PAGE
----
## Effect Size

The actual effect size in an experiment is rarely known beforehand, and neither is the variance in the data. These are usually approximations informed by historical or pilot study data, which may or may not reflect the outcomes of a proposed experiment. When establishing this effect size for sample size calculations, it is critical that this value is set at the lower end of what would be considered scientifically important, as this determines the minimum difference that can be reliably detected with that sample size. For example, if the sample size is calculated to detect a difference of 2 standard deviations, this n value would not be sufficient to detect any effect less than this value with confidence.## α and Power

A second critical factor is determining the appropriate levels for α and power (1-β). To a non-statistician, these values often represent opportunities for confusion^{1}.The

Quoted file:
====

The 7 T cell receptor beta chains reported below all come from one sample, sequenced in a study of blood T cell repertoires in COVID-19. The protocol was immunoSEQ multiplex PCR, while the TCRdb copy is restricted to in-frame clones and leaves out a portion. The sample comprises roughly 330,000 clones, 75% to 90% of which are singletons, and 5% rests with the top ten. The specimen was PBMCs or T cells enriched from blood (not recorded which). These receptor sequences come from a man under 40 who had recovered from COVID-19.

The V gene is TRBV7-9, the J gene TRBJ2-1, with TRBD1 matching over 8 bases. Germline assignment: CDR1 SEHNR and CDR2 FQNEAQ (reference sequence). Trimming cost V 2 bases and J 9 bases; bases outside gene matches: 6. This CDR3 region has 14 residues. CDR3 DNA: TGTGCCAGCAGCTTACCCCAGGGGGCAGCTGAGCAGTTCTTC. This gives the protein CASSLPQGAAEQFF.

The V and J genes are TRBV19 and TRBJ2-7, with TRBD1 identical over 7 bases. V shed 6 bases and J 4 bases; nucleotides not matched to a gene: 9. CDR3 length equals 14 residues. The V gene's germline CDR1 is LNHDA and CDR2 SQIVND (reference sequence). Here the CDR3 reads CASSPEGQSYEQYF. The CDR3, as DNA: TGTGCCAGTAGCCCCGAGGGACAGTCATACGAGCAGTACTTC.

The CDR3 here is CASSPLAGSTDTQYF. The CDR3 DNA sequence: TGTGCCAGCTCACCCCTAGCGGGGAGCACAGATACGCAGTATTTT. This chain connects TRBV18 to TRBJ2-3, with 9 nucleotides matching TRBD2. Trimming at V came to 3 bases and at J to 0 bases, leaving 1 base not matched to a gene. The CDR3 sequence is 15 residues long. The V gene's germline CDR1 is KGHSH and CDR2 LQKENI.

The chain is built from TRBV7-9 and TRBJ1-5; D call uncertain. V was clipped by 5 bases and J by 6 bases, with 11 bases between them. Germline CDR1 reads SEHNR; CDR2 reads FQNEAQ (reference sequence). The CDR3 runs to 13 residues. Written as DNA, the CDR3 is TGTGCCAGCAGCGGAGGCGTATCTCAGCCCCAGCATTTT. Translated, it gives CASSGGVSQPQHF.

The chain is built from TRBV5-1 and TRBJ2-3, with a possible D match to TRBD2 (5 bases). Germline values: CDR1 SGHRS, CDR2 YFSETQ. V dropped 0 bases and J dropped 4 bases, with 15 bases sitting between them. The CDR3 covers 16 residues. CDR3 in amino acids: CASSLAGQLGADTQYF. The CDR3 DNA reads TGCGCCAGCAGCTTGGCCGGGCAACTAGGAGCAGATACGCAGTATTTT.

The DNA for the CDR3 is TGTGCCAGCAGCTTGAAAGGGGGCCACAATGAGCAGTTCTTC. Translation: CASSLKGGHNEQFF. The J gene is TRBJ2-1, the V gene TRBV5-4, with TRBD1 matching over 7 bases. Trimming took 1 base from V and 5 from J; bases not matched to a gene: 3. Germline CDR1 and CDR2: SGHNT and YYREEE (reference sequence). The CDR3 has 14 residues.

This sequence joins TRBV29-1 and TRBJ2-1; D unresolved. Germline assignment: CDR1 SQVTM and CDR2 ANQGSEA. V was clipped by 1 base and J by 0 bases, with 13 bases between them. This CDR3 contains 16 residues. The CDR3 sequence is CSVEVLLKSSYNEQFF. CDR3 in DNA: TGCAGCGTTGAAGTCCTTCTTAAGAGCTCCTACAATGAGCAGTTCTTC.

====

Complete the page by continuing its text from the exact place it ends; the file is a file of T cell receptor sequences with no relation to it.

**Type I error rate**(α) is easiest to grasp; this is the false positive rate and corresponds to a desired*p*value for statistical hypothesis testing. The 'standard' α value of 0.05 reflects a 1 in 20 chance that a detected difference between groups is not real (i.e. occurring only by chance). As such, α or*p*values can be easily misunderstood; they only support, but cannot prove, that two groups are different and are easily subject to bias.As an example of bias, suppose twenty research groups around the world are testing the same hypothesis: Drug A causes Effect B. At an α level of 0.05, there is a good probability that one of these groups will produce data showing that Drug A does cause Effect B, even if this is not in fact true. Given that positive findings are more readily published than negative findings (i.e. publication/reporting bias), this effect may be reported as real in this hypothetical situation (even if 19 other groups failed to detect an effect).

This statistical reality emphasizes the importance of reproducing studies and reporting negative results. Furthermore, there are some that argue that a

*p*value of 0.01 or lower may be more appropriate than the 0.05 standard.The